Between times, namely 1828 and 1884, interestingly there are 29 reported prosecutions for drunkenness of one sort or another.   They range from Sergeant Rowsen’s arrest of fellow officer Constable Slee for neglect of duty (the latter being discovered drunk in the White Horse), through Robert Thomas, an elderly, “respectable-looking gentleman” who was charged with being “drunk and riotous”¹, through to the unfortunate William Copp. For the crime of drunkenness, Sergeant Crabb placed him in the stocks. It was April 1862 and they had not been used for years. “The poor wretch remained in them for six hours, during which time he was visited by nearly all the inhabitants of the town, it being many years since they were delighted by such a moral and enlightened scene.”¹ The very same stocks can still be seen in the church today. These vagabonds and others, like James Webber (1864 – being drunk and assaulting P.C. Ward), John Mortimore (1864 – drunk and disorderly), James Land (1864 – being drunk and riotous) started to bring about a backlash. 1864 was a bad year to be a drunk in around here. The judge had convicted Land before: “Drunken and riotous conduct had increased to such an extent in Bampton, that he wished the defendant to be made an example of, in order to put a stop to it. The bench said that as a fine seemed to have had no effect, they should send him to prison for seven days with hard labour.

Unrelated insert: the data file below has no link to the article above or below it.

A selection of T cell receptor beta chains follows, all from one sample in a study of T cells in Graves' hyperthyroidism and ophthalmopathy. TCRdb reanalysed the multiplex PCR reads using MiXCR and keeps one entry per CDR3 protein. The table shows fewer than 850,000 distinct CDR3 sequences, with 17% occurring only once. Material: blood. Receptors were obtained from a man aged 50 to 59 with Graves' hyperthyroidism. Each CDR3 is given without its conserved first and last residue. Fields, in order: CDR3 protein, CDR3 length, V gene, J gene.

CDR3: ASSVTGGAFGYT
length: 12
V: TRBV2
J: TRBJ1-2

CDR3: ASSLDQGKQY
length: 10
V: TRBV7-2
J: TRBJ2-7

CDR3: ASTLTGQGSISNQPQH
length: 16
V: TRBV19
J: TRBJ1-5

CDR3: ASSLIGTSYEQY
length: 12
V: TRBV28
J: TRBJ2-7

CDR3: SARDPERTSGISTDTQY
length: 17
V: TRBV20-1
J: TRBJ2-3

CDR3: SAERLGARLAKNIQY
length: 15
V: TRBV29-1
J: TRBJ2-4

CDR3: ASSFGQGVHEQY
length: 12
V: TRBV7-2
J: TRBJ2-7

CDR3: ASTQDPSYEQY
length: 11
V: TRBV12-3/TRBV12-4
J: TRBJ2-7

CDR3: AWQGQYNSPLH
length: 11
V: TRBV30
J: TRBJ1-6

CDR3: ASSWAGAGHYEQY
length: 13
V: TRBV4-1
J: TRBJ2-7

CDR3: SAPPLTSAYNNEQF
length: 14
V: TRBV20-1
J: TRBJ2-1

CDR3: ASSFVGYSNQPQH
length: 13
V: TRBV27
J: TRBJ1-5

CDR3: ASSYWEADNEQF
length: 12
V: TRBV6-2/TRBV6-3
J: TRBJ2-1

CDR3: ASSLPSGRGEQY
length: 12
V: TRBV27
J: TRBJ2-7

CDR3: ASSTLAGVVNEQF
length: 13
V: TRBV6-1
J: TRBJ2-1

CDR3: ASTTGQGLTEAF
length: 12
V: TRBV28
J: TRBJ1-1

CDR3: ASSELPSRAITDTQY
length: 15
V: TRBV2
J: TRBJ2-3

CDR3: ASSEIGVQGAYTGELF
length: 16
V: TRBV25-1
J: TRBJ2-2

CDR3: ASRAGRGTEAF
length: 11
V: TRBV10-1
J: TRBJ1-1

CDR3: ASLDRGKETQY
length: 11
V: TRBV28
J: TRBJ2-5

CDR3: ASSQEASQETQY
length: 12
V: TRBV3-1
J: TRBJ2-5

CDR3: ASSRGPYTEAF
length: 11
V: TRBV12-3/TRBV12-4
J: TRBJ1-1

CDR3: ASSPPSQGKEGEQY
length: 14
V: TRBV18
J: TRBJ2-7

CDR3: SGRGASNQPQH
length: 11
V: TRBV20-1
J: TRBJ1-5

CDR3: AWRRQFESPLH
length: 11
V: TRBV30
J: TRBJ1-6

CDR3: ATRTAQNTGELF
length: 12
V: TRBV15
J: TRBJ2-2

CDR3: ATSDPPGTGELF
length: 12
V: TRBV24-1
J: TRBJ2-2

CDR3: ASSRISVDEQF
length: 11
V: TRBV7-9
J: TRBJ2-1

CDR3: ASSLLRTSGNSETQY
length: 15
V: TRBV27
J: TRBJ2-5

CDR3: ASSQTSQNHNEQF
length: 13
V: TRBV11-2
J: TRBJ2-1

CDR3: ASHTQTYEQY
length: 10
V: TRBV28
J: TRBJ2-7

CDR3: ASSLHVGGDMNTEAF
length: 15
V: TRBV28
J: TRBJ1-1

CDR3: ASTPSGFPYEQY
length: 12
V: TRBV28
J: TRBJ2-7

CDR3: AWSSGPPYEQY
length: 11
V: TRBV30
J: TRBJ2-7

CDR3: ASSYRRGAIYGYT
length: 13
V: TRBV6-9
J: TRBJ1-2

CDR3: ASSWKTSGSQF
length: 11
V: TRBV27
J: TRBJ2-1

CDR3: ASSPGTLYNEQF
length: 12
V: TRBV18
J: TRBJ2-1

Defendant: ‘Thank’ee, Sir.’”¹